I get that this is the kind of thing that users don’t need to see all of the time, but the complement to that observation is that when users want to see it, they usually really need to see it.
Update:Michael Rockwell points out that there is, indeed, a way to manage subscriptions via the Settings app. And, yeah, it’s convoluted:
[You] can also access subscriptions through the settings app:
Settings > iTunes & App Store > tap on Apple ID > View Apple ID > Subscriptions
You’re probably better off using, Ryan Jones’ single-serving domain that redirects to Apple’s subscription management: manageapplesubscriptions.com.
My Twitter timeline has been full of speculation about when the AirPower mat is likely to ship and whether its launch is technically delayed. Here is, I think, a better question: why do we know about this product at all?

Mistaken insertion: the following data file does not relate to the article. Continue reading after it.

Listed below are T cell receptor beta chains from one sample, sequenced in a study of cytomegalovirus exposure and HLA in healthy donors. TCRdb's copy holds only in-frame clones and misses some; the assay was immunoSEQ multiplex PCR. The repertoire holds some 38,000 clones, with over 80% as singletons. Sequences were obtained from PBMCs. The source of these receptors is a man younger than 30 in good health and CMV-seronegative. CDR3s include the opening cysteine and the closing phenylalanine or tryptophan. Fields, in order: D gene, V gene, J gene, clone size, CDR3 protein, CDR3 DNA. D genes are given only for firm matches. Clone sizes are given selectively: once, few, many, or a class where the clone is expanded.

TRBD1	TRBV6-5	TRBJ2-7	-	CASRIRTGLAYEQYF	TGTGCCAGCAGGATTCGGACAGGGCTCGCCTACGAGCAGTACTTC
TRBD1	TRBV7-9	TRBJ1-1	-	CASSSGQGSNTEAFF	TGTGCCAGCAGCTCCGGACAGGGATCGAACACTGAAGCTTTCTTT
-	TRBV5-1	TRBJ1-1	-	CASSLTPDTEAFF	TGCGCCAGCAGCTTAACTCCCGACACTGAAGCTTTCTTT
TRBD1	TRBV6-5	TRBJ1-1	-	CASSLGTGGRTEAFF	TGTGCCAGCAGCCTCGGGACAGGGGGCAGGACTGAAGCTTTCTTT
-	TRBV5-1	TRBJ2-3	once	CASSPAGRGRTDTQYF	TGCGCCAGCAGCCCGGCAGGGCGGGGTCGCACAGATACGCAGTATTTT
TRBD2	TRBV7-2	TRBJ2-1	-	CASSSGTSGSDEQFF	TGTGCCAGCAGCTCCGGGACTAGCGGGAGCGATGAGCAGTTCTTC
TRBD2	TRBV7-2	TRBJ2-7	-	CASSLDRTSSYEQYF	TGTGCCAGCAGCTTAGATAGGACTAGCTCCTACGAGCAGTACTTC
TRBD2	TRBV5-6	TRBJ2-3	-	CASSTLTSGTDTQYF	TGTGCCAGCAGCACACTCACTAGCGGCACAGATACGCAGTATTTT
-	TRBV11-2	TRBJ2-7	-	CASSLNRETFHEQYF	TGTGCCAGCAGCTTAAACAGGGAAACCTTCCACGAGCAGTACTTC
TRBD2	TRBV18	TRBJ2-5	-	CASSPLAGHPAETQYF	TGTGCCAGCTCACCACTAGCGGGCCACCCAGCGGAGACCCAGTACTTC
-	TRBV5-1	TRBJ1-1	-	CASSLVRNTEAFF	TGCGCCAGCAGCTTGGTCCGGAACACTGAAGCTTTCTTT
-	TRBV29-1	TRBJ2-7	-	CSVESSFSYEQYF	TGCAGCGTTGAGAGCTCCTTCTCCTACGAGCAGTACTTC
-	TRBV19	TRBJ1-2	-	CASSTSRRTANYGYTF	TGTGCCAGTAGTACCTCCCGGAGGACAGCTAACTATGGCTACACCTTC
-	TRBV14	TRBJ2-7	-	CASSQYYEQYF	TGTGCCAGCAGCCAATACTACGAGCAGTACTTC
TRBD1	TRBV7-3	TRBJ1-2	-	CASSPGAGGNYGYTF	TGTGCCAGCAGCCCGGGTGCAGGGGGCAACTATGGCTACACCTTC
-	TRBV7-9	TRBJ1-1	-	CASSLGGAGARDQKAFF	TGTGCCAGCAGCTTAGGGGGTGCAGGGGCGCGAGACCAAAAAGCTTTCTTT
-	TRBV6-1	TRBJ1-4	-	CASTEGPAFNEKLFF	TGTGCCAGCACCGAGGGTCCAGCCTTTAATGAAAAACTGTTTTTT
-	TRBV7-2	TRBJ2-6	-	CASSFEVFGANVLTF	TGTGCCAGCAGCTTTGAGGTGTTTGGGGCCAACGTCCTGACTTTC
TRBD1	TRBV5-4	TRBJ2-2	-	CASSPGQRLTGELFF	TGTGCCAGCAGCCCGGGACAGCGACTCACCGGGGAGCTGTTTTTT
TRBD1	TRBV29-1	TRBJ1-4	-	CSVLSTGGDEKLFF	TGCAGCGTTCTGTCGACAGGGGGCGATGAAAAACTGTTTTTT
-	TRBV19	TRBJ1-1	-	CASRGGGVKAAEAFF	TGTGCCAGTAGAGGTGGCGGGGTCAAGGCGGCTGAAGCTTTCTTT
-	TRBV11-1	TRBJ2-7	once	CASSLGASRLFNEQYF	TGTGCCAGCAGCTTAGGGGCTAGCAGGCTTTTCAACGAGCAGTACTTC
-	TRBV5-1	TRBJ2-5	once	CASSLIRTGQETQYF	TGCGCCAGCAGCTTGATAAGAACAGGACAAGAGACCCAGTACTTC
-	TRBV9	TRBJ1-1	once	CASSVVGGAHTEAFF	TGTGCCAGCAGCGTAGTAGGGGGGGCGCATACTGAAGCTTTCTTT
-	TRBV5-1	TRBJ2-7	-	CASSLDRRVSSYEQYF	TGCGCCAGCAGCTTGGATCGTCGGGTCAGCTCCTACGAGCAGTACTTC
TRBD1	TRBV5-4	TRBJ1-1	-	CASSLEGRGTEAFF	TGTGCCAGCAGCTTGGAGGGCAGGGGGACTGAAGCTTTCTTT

The announcement of this product at WWDC has confused me from the start. Some reports have compared the HomePod’s delay to that of the AirPods but, while the shipping delay on the latter product was regrettable, its announcement alongside the iPhone 7 — the first iPhone without a headphone jack — made complete sense. It finished the story.
This, though, is just bizarre. All things considered, a delay of about a month and a half isn’t terrible. But what difference would there have been if Apple had announced the HomePod when it was ready and simply pending regulatory approval? I don’t see any reason why the HomePod had to be announced at WWDC last June.